Lecture 2 - Sept 3 - Chapter2: Frequencies...

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2.1 Prof. Dr.-Ing. Jochen H. Schillerwww.jochenschiller.deMC - 2008 Mobile Communications Chapter 2: Wireless Transmission  Frequencies  Signals, antennas, signal propagation  Multiplexing  Spread spectrum, modulation  Cellular systems
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Prof. Dr.-Ing. Jochen H. Schillerwww.jochenschiller.deMC - 2008 2.2 Frequencies  for communication VLF = Very Low Frequency UHF = Ultra High Frequency LF = Low Frequency  SHF = Super High Frequency MF = Medium Frequency  EHF = Extra High Frequency HF = High Frequency  UV = Ultraviolet Light VHF = Very High Frequency Frequency and wave length   λ = c/f  wave length  λ , speed of light c   2245  3x10 8 m/s, frequency f 1 Mm 300 Hz 10 km 30 kHz 100 m 3 MHz 1 m 300 MHz 10 mm 30 GHz 100 μ m 3 THz 1 μ m 300 THz visible light VLF LF MF HF VHF UHF SHF EHF infrared UV optical transmission coax cable twisted pair
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Prof. Dr.-Ing. Jochen H. Schillerwww.jochenschiller.deMC - 2008 2.3 Frequencies for mobile communication VHF-/UHF-ranges for mobile radio simple, small antenna for cars deterministic propagation characteristics, reliable connections SHF and higher for directed radio links, satellite communication small antenna, beam forming large bandwidth available Wireless LANs use frequencies in UHF to SHF range some systems planned up to EHF limitations due to absorption by water and oxygen molecules  (resonance frequencies) weather dependent fading, signal loss caused by heavy rainfall etc.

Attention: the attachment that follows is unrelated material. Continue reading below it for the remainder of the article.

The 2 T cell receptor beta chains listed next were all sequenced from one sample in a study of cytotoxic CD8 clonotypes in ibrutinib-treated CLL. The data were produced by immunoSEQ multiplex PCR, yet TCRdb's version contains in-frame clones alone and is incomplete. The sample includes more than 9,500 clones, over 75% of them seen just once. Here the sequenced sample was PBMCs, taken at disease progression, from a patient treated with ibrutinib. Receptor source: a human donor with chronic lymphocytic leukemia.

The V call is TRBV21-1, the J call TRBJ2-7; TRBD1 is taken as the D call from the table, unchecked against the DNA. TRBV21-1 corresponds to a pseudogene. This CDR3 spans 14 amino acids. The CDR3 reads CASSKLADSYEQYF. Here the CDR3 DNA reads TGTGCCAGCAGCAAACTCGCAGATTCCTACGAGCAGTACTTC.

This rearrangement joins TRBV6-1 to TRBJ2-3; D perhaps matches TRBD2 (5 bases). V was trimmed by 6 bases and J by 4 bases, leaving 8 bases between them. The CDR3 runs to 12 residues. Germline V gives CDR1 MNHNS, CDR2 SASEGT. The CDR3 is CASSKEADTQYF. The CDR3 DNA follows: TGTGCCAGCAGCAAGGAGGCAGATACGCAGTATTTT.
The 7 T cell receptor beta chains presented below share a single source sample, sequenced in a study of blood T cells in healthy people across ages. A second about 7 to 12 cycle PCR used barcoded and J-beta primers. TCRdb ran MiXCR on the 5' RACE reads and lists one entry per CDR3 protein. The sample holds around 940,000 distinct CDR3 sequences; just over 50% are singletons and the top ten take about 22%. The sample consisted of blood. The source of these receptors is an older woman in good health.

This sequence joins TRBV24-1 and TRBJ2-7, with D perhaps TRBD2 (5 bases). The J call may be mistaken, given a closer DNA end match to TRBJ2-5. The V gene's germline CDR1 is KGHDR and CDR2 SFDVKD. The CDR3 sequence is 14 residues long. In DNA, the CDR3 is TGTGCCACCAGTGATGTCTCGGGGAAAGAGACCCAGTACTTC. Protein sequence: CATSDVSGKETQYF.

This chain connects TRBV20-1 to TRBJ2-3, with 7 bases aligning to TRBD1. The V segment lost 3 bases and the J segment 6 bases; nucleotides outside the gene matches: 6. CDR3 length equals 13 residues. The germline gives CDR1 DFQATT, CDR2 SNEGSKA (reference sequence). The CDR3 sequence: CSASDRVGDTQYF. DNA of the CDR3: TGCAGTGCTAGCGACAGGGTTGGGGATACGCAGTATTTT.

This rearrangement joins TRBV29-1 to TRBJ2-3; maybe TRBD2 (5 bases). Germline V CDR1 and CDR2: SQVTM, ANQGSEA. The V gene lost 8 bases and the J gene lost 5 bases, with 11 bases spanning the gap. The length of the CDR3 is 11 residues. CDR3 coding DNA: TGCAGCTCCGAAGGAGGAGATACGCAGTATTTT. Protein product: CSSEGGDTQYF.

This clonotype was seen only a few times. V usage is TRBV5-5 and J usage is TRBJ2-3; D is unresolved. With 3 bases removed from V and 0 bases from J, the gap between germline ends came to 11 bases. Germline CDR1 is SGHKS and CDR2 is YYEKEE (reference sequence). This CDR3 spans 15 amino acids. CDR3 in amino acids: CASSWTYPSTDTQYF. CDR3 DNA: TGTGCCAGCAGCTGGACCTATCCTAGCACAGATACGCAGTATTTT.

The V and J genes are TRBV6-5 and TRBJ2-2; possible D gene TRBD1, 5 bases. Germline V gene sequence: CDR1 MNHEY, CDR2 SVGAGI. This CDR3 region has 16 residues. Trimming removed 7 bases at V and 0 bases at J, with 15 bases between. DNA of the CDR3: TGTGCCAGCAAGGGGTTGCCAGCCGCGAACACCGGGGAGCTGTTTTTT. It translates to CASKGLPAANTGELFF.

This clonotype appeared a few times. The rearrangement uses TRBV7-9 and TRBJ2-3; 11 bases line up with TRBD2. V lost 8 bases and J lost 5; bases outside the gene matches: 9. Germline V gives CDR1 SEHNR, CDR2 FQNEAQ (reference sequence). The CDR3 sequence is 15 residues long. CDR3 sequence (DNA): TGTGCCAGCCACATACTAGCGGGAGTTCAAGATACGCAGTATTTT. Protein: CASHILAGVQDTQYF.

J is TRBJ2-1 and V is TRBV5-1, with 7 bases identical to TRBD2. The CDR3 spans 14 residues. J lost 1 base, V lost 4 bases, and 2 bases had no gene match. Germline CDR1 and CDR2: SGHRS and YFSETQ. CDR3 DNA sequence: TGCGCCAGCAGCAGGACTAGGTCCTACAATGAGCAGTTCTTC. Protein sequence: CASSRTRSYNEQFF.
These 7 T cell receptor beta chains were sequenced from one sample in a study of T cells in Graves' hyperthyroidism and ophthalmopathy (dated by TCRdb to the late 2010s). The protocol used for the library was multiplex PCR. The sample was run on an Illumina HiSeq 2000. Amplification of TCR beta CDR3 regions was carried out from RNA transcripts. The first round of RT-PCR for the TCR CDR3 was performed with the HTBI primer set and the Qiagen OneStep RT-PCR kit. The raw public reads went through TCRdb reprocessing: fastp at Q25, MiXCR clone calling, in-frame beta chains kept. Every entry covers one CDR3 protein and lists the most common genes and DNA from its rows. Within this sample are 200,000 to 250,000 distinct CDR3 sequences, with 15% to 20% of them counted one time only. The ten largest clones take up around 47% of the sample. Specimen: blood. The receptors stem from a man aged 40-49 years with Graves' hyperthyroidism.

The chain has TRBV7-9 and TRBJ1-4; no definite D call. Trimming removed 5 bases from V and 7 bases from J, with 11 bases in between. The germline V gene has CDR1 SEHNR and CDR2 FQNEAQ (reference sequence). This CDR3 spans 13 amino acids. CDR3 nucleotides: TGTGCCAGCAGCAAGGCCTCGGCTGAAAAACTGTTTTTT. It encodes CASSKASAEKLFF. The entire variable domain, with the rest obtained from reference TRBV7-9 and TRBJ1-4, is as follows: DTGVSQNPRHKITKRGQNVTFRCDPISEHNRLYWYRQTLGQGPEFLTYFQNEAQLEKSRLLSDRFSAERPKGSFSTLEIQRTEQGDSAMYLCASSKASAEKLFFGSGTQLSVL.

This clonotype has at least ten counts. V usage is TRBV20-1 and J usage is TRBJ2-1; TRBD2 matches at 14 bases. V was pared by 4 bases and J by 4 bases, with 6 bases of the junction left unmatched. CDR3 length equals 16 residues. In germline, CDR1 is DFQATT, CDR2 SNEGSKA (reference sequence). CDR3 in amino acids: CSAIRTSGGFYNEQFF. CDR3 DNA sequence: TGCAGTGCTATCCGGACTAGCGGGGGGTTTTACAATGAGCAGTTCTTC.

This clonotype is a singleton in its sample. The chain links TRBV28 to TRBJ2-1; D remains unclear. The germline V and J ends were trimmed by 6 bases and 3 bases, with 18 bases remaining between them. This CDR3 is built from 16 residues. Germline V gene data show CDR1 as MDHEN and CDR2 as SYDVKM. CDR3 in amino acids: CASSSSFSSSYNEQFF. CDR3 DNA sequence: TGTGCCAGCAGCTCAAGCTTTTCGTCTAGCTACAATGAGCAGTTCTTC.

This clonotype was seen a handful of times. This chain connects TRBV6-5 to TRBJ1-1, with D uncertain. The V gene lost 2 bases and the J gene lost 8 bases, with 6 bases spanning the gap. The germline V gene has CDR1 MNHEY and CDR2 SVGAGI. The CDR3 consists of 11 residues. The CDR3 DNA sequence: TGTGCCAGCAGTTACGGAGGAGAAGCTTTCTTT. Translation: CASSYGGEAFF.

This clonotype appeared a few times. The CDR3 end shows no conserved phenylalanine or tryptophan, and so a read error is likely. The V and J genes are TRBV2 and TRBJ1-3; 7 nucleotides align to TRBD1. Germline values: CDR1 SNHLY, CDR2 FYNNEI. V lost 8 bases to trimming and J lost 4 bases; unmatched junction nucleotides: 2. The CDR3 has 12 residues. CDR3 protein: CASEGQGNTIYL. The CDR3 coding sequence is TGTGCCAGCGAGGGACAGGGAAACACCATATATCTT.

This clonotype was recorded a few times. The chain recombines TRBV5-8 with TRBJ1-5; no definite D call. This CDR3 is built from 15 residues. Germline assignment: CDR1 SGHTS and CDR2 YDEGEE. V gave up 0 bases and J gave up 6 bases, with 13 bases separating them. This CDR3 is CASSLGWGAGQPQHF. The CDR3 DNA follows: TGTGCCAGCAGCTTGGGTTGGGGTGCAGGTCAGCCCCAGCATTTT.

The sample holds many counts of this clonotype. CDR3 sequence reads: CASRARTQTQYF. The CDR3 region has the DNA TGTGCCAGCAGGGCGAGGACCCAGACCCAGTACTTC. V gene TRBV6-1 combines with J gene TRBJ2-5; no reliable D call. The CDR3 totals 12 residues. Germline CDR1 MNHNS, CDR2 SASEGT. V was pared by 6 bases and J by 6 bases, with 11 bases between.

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Prof. Dr.-Ing. Jochen H. Schillerwww.jochenschiller.deMC - 2008 2.4 Frequencies and regulations ITU-R holds auctions for new frequencies, manages frequency bands  worldwide (WRC, World Radio Conferences) Examples Europe USA Japan Cellular phones GSM  880-915, 925-960,  1710-1785, 1805-1880 UMTS  1920-1980, 2110- 2170 AMPS, TDMA, CDMA,  GSM  824-849, 869-894 TDMA, CDMA, GSM,  UMTS  1850-1910, 1930- 1990 PDC, FOMA  810-888,  893-958 PDC  1429-1453, 1477- 1501 FOMA  1920-1980, 2110- 2170 Wireless LANs 802.11b/g  2412-2472 802.11b/g  2412-2462 802.11b  2412-2484 802.11g  2412-2472 Other RF  systems 27, 128, 418, 433, 868 315, 915 426, 868
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Prof. Dr.-Ing. Jochen H. Schillerwww.jochenschiller.deMC - 2008 2.5 Signals  I physical representation of data function of time and location signal parameters: parameters representing the value of data   classification continuous time/discrete time continuous values/discrete values analog signal = continuous time and continuous values digital signal = discrete time and discrete values signal parameters of periodic signals:  period T, frequency f=1/T, amplitude A, phase shift  ϕ sine wave as special periodic signal for a  carrier :  s(t) = A t  sin(2  π  f t +  ϕ t )
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Prof. Dr.-Ing. Jochen H. Schillerwww.jochenschiller.deMC - 2008 2.6 Signals
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Prof. Dr.-Ing. Jochen H. Schillerwww.jochenschiller.deMC - 2008
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This note was uploaded on 11/03/2009 for the course COMPUTERS CS537 taught by Professor Salman during the Spring '09 term at Texas A&M University–Commerce.

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Lecture 2 - Sept 3 - Chapter2: Frequencies...

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